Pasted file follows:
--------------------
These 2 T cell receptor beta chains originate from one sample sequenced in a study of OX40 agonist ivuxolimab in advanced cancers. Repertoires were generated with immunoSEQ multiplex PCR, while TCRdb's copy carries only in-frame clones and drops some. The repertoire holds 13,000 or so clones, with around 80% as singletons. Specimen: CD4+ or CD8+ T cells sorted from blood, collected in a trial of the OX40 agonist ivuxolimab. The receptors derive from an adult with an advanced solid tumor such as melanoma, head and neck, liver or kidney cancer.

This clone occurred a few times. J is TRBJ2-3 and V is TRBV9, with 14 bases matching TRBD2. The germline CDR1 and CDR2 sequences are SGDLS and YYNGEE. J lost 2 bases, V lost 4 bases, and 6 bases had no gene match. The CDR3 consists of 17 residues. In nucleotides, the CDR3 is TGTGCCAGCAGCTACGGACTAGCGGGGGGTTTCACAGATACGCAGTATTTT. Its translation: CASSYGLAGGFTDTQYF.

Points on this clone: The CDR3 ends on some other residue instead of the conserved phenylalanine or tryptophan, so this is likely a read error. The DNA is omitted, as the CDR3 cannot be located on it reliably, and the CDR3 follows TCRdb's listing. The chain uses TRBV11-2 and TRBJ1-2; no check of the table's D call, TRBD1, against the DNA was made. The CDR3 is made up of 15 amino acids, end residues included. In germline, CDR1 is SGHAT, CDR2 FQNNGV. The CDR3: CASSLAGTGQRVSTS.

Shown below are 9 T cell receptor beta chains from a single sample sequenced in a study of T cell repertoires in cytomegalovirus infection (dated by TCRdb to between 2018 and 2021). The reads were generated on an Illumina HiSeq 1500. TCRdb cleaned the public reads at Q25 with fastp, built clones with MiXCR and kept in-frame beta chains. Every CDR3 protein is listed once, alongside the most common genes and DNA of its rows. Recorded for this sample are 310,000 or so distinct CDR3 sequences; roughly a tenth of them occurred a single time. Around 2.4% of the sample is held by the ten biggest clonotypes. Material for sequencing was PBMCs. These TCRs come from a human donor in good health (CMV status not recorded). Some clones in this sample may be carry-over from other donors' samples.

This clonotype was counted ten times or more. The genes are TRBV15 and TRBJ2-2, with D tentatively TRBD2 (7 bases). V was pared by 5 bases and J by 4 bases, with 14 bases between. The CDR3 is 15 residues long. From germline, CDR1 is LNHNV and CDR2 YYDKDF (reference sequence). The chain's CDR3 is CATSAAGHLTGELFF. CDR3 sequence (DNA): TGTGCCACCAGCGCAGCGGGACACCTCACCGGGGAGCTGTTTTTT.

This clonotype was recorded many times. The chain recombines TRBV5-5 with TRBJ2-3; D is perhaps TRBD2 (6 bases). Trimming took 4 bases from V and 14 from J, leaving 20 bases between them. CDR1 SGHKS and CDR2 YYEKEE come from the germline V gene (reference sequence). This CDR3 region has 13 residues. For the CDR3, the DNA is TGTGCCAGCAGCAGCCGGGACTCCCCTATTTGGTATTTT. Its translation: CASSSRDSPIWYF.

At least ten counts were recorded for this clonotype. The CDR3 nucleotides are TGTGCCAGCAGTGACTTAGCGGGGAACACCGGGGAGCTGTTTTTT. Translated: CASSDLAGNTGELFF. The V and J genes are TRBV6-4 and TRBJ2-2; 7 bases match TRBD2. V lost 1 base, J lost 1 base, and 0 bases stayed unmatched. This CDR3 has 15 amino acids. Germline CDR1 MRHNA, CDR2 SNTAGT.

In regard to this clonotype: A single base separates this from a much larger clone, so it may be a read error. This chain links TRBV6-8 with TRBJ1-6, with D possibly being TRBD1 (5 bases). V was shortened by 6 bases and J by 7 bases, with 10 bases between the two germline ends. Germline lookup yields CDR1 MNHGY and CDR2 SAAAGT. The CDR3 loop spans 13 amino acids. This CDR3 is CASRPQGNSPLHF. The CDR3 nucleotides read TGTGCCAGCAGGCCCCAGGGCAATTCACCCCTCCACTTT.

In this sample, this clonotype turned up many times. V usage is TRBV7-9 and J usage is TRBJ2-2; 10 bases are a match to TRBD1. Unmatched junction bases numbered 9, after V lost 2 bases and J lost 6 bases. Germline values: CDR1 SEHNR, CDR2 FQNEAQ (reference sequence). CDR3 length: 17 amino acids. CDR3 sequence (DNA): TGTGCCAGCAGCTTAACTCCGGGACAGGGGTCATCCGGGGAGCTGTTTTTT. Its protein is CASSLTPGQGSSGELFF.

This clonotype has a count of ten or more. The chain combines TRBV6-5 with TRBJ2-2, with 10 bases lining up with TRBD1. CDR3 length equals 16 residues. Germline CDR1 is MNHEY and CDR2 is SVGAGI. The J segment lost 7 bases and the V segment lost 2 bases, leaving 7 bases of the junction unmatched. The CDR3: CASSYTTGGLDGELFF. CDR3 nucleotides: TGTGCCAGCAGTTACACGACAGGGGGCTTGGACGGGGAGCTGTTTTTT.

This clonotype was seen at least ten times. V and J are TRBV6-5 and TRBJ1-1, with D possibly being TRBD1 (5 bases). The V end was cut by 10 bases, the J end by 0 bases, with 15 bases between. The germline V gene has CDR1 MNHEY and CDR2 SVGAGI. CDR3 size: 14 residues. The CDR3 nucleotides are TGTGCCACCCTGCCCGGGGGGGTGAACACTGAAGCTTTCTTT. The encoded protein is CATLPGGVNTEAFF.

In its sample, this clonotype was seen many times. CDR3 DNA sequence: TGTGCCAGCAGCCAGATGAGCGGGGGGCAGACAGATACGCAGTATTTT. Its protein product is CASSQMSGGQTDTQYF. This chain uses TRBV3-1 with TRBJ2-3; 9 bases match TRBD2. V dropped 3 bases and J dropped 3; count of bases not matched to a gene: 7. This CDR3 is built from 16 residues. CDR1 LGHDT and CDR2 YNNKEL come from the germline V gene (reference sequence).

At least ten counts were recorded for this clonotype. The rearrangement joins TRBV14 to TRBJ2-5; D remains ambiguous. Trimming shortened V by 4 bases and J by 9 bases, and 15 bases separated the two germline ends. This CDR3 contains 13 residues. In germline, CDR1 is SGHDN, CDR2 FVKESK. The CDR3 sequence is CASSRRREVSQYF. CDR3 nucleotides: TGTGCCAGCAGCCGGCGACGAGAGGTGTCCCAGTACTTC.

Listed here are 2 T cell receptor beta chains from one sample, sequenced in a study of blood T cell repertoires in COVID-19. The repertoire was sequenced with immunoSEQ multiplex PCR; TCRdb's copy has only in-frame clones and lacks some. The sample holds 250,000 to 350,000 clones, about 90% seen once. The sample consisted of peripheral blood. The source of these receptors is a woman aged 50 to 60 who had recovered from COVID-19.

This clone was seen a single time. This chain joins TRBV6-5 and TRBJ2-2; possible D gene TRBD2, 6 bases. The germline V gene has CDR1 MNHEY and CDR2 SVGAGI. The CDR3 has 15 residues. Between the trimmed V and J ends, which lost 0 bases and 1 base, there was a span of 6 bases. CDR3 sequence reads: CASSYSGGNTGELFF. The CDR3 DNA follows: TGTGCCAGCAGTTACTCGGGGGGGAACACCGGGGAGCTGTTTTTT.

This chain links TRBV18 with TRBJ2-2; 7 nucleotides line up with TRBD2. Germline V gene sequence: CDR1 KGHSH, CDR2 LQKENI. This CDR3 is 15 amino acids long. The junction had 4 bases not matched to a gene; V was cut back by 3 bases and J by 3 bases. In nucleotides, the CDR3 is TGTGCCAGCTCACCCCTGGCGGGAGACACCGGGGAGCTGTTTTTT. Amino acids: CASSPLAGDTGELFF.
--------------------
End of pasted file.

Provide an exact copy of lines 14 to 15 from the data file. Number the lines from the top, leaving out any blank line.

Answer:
Listed here are 2 T cell receptor beta chains from one sample, sequenced in a study of blood T cell repertoires in COVID-19. The repertoire was sequenced with immunoSEQ multiplex PCR; TCRdb's copy has only in-frame clones and lacks some. The sample holds 250,000 to 350,000 clones, about 90% seen once. The sample consisted of peripheral blood. The source of these receptors is a woman aged 50 to 60 who had recovered from COVID-19.

This clone was seen a single time. This chain joins TRBV6-5 and TRBJ2-2; possible D gene TRBD2, 6 bases. The germline V gene has CDR1 MNHEY and CDR2 SVGAGI. The CDR3 has 15 residues. Between the trimmed V and J ends, which lost 0 bases and 1 base, there was a span of 6 bases. CDR3 sequence reads: CASSYSGGNTGELFF. The CDR3 DNA follows: TGTGCCAGCAGTTACTCGGGGGGGAACACCGGGGAGCTGTTTTTT.